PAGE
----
Cameron Crowe‘s We Bought A Zoo opens on Friday, 12.23. I’m re-posting the review I wrote nearly four weeks ago after catching the nationwide Thanksgiving sneak. Here, also, is a side piece called “We Bought A Jail.”
The first two thirds of Cameron Crowe‘s We Bought A Zoo (20th Century Fox, 12.23) tries too hard to be endearing, or so it seemed to me. For 80 minutes or so it’s a not too bad family-type movie that works here and there. In and out, at times okay and other times oddly artificial. And then it kicks into gear during the last third and delivers some genuinely affecting sink-in moments and a truly excellent finale.
Matt Damon is better-than-decent in the lead role of Benjamin Mee, a nice guy who for complex emotional reasons decides to buy a zoo in the Thousand Oaks area. Scarlett Johansson is believably forceful as the head zoo keeper (or whatever the correct title is), and Thomas Haden Church is under-utilized as Damon’s advice-giving older brother.
The stand-out performance comes from 14 year-old Colin Ford, I feel. There’s also a surprisingly inconsequential, poorly written one given by Elle Fanning, who by the way wears too much eye makeup.
The first two thirds are better at delivering family-friendly studio schmaltz than War Horse, but that’s not saying much. It suffers from on-the-nose dialogue and a bad case of the cutes, which is what happens when Crowe’s magical realism vibe doesn’t quite lift off the ground because the exact right notes haven’t been found or hit.
The movie never really transforms into a suspension-of-disbelief thing. You’re constantly aware that you’re sitting in a theatre seat watching actors speak that tangy, semi-natural-sounding, spiritually upbeat Crowe dialogue and listening to the usual nifty Crowe-selected rock tunes (“Cinnamon Girl”, “Bucket of Rain”, etc.).
Matt Damon, imprisoned Bengal tiger in We Bought A Zoo.
But the last third kicks in with better-than-decent emotional conflict and payoff scenes, and the heart element finally settles in from time to time, and there’s a great diatribe against the use of the word “whatever” and an exceptional father-son argument scene and nice use of refrain (“Why not?”). Endings are half the game, and by that rule or standard We Bought A Zoo saves itself.
It won’t kill you to see it, and you might like the first two-thirds more than I did. Whatever.
Johansson gets to do a lot of arguing and shouting in this thing, and at some point I began saying to myself, “Jesus, I wouldn’t ever want to be in an argument with her…she’s really angry and adamant and unyielding.” And I began to think that I might be sensing, maybe, how her marriage to Ryan Reynolds came apart.
The film is based on Benjamin Mee‘s true-life, this is what really happened book of the same title, but it’s been personalized by Crowe to some extent and is basically about recovering from loss, grief, trauma.
Crowe’s marriage fell apart in 2008 and his career hit a land mine in 2005 with Elizabethtown and then stalled again with mysterious shutdown of Deep Tiki in late ’08/early ’09, so Zoo is actually his story on one level or another, I suspect.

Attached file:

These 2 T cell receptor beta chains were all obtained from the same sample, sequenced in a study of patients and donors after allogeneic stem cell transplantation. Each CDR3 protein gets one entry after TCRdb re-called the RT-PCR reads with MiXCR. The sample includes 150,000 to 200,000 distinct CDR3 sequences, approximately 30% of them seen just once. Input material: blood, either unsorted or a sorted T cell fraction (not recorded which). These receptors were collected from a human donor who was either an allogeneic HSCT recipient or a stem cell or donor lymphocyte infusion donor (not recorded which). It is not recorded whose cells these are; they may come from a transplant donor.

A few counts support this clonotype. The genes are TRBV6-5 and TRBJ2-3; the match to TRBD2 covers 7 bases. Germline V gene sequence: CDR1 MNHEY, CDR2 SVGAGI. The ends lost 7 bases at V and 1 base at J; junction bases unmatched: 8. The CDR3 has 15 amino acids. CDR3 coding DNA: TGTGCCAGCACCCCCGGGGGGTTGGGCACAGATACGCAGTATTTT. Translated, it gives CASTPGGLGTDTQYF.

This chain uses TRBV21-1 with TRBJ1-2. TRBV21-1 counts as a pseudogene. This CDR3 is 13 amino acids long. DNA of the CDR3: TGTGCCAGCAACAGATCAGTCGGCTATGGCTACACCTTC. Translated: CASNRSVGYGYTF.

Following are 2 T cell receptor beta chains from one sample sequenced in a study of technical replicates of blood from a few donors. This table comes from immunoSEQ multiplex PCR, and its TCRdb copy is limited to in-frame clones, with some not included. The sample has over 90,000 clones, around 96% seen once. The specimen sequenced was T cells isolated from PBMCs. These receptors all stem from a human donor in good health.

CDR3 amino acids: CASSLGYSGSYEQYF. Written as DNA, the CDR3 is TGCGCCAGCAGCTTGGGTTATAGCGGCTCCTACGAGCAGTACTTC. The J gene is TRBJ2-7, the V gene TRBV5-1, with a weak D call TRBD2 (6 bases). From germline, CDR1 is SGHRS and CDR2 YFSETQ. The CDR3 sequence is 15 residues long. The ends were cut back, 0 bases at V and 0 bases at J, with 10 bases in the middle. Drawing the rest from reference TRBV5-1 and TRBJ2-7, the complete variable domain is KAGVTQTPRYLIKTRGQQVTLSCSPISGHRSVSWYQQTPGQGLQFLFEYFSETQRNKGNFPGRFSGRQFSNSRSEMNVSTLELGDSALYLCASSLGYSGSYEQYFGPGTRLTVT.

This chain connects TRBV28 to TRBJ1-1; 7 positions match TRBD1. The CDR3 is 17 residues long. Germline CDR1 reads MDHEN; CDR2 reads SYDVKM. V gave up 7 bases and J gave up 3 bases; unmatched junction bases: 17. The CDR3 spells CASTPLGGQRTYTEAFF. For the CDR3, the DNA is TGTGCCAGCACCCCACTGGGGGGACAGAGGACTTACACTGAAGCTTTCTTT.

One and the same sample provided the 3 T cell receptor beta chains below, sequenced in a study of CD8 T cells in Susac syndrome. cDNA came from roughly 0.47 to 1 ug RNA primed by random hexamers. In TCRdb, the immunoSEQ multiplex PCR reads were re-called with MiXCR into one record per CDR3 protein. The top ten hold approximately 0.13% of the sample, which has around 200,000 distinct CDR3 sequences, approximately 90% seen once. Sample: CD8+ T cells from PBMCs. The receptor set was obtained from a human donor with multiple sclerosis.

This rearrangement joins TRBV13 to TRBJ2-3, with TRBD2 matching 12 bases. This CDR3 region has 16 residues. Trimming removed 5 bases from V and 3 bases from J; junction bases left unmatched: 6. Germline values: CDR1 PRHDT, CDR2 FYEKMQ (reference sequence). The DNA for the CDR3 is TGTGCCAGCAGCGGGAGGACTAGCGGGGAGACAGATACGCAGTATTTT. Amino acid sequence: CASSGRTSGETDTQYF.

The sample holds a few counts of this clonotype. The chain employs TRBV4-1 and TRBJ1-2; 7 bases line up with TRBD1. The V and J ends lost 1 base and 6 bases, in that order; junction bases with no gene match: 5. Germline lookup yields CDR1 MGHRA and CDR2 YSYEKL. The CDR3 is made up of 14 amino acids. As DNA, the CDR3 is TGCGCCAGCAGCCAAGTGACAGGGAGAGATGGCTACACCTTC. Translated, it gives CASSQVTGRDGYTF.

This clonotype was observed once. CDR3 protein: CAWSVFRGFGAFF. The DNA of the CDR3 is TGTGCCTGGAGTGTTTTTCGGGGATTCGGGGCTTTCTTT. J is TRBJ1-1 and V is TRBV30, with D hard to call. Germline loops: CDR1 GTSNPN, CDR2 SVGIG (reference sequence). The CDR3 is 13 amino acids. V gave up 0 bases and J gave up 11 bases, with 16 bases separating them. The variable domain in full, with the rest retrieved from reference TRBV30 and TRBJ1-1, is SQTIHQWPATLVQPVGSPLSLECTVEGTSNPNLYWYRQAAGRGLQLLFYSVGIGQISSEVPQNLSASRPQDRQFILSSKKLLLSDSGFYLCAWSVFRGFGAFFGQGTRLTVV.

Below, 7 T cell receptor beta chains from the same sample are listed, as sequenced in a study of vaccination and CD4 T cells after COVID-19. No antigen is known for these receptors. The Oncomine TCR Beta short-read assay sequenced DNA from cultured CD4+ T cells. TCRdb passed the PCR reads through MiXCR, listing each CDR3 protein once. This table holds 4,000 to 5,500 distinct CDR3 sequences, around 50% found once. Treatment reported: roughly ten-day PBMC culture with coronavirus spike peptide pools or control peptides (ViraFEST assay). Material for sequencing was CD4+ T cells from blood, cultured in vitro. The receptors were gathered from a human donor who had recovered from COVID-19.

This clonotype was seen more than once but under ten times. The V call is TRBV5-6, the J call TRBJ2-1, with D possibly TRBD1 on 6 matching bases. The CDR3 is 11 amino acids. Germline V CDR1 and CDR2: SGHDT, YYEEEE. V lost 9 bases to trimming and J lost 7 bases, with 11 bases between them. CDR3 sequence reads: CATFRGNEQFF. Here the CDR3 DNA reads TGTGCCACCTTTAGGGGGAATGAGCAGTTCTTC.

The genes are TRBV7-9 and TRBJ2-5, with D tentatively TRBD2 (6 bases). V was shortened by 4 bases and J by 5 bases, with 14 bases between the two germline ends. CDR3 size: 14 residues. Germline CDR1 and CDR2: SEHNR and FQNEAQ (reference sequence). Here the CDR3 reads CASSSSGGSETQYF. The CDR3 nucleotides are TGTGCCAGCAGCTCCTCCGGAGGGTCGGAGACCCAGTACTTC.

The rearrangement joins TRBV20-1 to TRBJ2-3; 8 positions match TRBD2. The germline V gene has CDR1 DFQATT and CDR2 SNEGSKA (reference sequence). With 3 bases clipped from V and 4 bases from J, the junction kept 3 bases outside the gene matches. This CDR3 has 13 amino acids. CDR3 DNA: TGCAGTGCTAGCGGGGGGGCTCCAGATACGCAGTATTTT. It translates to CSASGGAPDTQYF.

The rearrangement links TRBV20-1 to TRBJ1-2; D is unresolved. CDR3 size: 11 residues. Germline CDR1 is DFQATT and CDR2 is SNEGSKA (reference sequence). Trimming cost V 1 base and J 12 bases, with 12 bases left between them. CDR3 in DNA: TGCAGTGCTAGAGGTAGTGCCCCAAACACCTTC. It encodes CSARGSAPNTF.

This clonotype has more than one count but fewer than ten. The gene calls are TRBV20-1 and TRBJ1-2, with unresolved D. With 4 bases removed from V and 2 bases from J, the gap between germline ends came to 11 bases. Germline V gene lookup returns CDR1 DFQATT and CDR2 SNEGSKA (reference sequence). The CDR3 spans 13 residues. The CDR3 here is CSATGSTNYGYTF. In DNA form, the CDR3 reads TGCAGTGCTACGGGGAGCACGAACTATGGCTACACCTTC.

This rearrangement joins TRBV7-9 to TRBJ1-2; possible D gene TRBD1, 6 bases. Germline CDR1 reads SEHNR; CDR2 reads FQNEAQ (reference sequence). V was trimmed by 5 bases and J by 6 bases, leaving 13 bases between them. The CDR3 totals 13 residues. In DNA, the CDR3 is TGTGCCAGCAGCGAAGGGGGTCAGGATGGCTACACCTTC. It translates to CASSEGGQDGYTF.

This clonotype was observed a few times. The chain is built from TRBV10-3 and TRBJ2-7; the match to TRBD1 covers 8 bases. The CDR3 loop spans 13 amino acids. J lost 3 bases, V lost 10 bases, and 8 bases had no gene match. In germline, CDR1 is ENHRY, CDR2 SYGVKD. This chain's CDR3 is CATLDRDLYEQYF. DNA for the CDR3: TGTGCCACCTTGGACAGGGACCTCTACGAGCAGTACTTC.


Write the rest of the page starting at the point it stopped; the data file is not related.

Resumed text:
But my basic feeling about We Bought A Zoo is similar to a line that former Secretary of State James Baker once said about a senior Iraqi official during the 1991 Gulf War: “A good diplomat with a bad brief.”
Damon, Johansson, Cameron Crowe during filming of We Bought A Zoo
We Bought A Zoo is harmlessly decent family pap, but it rests upon a fundamentally rancid notion that zoos are cool. Zoos are emphatically not cool. I’ve been to zoos three or four times in my life and I like checking out the giraffes and lions and orangutans as much as the next guy, but they’re built on the conceit that animals living sullen and diminished lives inside cages are entertaining, and that looking at these creatures from the safe side of a cage and chuckling at their behavior and smelling their scent somehow enhances our lives by connecting us (or our kids) to nature. Which is, of course, horseshit.
Outside of the makers of this film and zoo owners and clueless lower-middle-class Walmart types, I don’t think there are any intelligent and compassionate people on the planet who believe zoos are a good idea. At best they’re an unfortunate idea. A message during the end credits informs that Mee’s zoo in England (i.e., Dartmoor Zoological Park) is a highly respected one, but it’s still a zoo.
Last month’s exotic animal slaughter in Ohio reminded a lot of us that it’s fundamentally wrong to keep exotic animals in cages to satisfy some bizarre emotional longing to bond with them, which, outside of respectably maintained zoos, is some kind of low-rent, Middle-American scumbag thing. Remember how Tony Montana kept a Bengal tiger chained up on the grounds of his mansion?
Zoos are prisons, and it’s dead wrong to sentence animals to life terms in them, however spacious and well-maintained their cages or how loving and caring and compassionate their keepers may be. Zoo animals don’t live in “enclosures,” as zoo-keepers prefer to call them these days. They live in effing jail cells just like Jimmy Cagney and George Raft did in Each Dawn I Die, or Elvis Presley in Jailhouse Rock.
Crowe is renowned for using great rock-music tracks in his film, but I doubt if he ever considered using Presley’s “I Want To Be Free” for We Bought A Zoo. I thought of it last night when I was driving home from the screening, I can tell you.
“There’s no joy in my heart, only sorrow
And I’m sad as an animal can be
I sit alone in my fake-love enclosure
And this enclosure is a prison to me
“I look out my window
And what do I see?
I see a bird
Up in a tree
“I want to free! (oh, yeah)
Free! (oh, yeah)
Free-hee-hee…I want to be free
Like a bird in a tree (wanna be free)”